To distinguish between adolescent sex offenders according to nonsexual offense history.
Thirty-two sex offenders, 48 criminally versatile offenders, and 34 nonaggressive offenders referred by youth courts for mental health assessments in Toronto, Canada between 1994 and 1997 were compared on measures of childhood conduct problems, current behavioral adjustment, antisocial attitudes and beliefs, and risk for future delinquency. Sex offenders were further divided into those without (sex-only) and those with (sex-plus) nonsexual offenses in their criminal histories.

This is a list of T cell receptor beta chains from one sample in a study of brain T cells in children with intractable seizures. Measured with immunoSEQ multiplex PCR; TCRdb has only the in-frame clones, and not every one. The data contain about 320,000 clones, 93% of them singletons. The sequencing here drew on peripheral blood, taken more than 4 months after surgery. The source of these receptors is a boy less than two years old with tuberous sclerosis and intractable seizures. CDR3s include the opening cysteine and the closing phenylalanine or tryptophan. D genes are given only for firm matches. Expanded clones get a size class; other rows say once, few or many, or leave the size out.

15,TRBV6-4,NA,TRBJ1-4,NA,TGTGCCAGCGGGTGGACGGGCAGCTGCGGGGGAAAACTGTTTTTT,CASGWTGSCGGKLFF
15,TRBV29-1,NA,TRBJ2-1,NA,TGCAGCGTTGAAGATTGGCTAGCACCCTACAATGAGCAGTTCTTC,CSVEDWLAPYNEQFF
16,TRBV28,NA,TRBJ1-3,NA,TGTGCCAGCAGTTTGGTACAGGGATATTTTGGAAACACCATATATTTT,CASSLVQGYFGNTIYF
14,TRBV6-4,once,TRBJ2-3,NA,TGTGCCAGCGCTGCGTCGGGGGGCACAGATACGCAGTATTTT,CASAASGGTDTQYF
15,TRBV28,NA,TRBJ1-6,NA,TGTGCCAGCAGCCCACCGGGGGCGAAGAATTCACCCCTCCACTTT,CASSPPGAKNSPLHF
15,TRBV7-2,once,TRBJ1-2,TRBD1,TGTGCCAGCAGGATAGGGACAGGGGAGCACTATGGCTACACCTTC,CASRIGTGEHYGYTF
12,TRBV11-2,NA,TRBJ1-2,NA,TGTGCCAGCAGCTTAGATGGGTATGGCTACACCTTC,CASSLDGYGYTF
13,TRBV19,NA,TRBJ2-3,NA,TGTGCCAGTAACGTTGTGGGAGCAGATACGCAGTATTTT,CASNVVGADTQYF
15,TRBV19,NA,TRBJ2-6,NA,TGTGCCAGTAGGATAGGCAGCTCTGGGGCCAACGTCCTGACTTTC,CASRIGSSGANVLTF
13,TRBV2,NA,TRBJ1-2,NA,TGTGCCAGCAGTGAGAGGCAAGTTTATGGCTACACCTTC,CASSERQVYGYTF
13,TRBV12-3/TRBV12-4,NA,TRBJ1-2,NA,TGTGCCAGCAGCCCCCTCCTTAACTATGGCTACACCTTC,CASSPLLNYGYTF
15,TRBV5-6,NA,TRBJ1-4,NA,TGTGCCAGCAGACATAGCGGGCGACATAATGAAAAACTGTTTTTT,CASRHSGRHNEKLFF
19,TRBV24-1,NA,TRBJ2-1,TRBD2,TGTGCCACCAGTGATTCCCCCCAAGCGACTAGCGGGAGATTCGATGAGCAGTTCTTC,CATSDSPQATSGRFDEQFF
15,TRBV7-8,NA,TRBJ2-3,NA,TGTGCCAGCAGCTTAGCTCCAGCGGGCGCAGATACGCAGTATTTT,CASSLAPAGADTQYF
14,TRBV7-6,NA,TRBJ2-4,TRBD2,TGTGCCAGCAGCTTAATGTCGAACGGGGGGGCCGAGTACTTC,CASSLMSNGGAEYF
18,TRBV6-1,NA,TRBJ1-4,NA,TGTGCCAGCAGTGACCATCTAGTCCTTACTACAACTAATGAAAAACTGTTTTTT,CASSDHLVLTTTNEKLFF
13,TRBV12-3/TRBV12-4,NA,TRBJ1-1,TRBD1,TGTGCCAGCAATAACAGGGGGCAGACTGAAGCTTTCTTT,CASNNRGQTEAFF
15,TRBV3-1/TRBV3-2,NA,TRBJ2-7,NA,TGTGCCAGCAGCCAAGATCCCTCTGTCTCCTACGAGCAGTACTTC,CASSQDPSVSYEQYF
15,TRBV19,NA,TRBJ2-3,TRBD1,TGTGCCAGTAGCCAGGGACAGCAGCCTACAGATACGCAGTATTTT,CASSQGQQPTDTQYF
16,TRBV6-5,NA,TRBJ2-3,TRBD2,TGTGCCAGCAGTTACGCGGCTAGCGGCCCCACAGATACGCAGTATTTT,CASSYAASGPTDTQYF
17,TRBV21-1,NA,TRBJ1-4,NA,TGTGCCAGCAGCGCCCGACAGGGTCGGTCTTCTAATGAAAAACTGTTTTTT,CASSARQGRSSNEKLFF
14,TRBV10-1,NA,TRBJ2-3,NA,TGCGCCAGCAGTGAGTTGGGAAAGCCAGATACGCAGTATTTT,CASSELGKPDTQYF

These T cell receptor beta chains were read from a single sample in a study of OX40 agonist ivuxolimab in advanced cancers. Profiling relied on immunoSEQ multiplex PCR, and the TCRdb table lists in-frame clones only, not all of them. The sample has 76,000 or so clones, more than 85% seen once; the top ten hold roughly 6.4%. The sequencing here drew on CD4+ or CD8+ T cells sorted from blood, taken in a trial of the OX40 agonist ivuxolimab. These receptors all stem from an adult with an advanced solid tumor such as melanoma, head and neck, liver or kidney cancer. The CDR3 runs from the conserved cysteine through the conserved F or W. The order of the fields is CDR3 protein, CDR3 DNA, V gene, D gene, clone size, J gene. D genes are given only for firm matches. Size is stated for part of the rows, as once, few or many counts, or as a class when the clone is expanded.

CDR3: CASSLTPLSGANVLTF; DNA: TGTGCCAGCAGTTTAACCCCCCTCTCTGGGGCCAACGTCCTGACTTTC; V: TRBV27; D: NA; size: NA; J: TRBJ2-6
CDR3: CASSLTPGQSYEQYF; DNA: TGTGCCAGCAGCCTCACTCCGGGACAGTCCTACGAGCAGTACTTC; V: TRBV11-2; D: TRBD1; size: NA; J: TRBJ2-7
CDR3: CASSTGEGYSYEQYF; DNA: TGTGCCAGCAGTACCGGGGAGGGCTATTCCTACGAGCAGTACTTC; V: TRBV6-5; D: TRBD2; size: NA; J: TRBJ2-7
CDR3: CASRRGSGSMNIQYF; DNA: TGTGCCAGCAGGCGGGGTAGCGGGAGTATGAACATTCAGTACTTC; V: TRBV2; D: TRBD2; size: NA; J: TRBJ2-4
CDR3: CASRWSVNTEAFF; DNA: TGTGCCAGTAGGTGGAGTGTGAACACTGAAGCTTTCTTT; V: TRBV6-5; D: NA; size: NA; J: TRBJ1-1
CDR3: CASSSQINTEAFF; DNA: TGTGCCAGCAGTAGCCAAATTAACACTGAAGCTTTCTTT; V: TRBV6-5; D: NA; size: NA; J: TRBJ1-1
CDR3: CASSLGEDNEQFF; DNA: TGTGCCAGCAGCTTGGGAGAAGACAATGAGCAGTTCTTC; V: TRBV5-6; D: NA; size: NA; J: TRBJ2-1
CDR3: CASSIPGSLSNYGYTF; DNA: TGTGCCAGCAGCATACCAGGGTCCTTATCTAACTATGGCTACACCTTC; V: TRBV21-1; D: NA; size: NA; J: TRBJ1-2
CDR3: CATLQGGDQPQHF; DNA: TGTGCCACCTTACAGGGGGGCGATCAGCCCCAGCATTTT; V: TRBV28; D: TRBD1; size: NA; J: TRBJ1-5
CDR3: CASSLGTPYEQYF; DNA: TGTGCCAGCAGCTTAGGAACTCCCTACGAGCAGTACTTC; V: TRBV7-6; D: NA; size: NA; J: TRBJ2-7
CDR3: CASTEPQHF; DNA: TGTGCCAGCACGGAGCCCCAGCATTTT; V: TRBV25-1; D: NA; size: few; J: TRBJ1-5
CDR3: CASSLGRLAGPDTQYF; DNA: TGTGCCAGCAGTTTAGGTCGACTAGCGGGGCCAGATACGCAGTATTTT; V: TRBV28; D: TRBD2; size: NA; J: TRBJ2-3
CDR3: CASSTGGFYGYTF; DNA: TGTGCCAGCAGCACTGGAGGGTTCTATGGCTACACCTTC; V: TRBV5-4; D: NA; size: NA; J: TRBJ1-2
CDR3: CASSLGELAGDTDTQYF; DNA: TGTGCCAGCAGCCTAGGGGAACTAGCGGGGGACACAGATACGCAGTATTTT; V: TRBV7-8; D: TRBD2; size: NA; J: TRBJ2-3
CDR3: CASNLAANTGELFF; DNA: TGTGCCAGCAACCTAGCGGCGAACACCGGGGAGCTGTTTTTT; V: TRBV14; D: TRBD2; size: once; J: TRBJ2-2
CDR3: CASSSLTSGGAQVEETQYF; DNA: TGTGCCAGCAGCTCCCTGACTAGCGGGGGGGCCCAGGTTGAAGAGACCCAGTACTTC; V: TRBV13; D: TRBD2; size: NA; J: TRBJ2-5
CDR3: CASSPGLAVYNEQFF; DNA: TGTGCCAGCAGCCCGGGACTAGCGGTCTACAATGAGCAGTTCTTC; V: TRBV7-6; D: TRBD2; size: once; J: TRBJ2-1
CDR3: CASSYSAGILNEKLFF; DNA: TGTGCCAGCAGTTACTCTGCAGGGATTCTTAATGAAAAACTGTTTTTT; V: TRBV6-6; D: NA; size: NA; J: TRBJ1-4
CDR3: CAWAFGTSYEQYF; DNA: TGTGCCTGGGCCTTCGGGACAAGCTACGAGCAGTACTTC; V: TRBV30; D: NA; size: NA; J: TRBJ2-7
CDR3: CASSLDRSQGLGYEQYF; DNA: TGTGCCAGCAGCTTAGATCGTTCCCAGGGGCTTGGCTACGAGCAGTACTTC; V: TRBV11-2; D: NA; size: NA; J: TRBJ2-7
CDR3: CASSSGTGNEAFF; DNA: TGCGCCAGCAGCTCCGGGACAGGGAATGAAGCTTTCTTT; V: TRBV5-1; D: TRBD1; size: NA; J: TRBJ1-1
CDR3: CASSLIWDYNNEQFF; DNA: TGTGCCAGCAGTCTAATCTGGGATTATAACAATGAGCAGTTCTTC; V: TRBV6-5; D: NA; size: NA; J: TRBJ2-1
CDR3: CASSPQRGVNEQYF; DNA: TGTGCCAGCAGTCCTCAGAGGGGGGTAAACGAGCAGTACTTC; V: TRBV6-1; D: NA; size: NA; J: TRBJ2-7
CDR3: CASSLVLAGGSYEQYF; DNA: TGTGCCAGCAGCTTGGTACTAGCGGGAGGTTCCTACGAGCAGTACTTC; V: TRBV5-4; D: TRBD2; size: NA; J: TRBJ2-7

Sex offenders were similar to non-sex offenders in their childhood conduct problems, current behavioral adjustment, and antisocial attitudes and beliefs, but they had a lower risk for future delinquency. Sex-only offenders had significantly fewer childhood conduct problems, better current adjustment, more prosocial attitudes, and a lower risk for future delinquency than did the non-sex offender groups, whereas sex-plus offenders resembled criminally versatile offenders.
Differences between sex-only and sex-plus offenders reflect a valid typological distinction. Discrimination between these two groups is important when assigning sex offenders to appropriate interventions.